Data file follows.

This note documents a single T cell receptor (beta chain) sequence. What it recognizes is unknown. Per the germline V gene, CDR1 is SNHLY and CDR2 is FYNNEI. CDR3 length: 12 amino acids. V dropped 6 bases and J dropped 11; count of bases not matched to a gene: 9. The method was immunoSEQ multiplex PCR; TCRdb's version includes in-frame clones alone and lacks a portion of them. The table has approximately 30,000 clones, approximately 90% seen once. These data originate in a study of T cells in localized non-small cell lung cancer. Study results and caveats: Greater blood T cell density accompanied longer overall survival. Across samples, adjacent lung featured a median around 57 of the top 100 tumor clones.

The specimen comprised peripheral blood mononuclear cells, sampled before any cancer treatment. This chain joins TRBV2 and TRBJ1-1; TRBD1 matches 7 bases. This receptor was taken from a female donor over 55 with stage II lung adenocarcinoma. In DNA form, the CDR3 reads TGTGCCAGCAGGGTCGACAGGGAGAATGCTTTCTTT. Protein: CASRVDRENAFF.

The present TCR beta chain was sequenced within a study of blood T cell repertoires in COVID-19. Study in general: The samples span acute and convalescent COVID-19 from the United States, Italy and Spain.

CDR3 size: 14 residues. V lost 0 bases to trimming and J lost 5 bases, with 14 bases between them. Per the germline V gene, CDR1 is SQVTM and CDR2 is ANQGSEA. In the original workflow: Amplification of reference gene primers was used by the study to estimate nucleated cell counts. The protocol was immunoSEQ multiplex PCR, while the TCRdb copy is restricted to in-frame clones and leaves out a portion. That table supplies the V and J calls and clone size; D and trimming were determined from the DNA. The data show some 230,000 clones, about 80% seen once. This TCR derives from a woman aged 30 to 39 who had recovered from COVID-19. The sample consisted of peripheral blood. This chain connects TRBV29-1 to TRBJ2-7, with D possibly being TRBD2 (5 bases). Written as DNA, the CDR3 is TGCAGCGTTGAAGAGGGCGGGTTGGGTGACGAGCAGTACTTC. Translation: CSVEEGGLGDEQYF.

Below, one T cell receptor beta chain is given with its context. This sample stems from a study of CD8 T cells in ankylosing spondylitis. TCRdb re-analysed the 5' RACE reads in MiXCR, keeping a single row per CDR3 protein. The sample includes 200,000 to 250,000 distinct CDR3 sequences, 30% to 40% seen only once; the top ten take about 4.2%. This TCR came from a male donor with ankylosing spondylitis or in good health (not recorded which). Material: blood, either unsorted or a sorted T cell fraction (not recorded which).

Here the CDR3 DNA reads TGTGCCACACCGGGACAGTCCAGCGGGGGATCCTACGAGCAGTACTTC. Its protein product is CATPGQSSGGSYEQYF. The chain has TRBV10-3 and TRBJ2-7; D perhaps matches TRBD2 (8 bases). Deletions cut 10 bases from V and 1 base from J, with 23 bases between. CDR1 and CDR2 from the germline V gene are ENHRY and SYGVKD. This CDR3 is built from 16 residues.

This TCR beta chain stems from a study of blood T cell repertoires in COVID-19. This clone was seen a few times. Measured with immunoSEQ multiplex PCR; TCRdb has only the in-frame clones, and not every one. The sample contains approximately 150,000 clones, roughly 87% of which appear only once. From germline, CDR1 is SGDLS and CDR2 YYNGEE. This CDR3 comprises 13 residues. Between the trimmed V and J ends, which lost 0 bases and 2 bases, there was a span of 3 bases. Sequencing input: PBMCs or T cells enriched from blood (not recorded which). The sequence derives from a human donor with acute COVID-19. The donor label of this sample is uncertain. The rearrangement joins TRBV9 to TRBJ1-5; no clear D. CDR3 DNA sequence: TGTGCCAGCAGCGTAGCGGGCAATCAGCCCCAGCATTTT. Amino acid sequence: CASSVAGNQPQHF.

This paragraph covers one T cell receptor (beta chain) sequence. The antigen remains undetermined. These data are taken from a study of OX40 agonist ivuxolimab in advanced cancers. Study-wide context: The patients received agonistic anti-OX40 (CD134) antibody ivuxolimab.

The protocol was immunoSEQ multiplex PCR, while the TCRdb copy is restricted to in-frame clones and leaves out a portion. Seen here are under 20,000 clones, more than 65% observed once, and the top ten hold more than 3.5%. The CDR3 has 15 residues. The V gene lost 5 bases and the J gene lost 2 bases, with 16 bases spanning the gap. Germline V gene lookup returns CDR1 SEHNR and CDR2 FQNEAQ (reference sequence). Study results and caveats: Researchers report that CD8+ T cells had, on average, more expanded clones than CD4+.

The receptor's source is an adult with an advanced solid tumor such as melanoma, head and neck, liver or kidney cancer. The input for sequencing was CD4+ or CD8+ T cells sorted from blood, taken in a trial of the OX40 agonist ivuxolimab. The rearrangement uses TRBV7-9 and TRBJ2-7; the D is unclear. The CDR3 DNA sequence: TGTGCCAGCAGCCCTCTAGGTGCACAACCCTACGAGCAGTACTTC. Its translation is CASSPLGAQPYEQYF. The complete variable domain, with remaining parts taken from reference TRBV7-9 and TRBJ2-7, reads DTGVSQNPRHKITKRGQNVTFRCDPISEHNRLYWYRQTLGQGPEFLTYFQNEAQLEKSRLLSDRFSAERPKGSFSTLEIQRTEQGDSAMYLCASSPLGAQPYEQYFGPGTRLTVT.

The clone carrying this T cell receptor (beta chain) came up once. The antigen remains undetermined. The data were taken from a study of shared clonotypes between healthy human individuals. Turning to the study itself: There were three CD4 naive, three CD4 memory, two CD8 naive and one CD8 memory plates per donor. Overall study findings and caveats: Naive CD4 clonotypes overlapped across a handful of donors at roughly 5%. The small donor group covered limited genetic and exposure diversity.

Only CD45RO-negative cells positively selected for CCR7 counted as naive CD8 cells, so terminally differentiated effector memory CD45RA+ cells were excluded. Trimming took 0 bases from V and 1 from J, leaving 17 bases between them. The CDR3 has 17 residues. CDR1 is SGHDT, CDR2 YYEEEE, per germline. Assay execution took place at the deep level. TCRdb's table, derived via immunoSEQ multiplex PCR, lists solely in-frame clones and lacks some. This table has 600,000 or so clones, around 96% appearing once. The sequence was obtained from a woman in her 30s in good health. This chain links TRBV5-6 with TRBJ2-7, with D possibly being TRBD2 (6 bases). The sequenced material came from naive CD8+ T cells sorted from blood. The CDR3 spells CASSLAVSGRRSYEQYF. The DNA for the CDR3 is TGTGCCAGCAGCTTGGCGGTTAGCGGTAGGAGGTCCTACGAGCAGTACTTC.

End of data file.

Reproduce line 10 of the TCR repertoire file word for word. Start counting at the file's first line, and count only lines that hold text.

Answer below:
The receptor's source is an adult with an advanced solid tumor such as melanoma, head and neck, liver or kidney cancer. The input for sequencing was CD4+ or CD8+ T cells sorted from blood, taken in a trial of the OX40 agonist ivuxolimab. The rearrangement uses TRBV7-9 and TRBJ2-7; the D is unclear. The CDR3 DNA sequence: TGTGCCAGCAGCCCTCTAGGTGCACAACCCTACGAGCAGTACTTC. Its translation is CASSPLGAQPYEQYF. The complete variable domain, with remaining parts taken from reference TRBV7-9 and TRBJ2-7, reads DTGVSQNPRHKITKRGQNVTFRCDPISEHNRLYWYRQTLGQGPEFLTYFQNEAQLEKSRLLSDRFSAERPKGSFSTLEIQRTEQGDSAMYLCASSPLGAQPYEQYFGPGTRLTVT.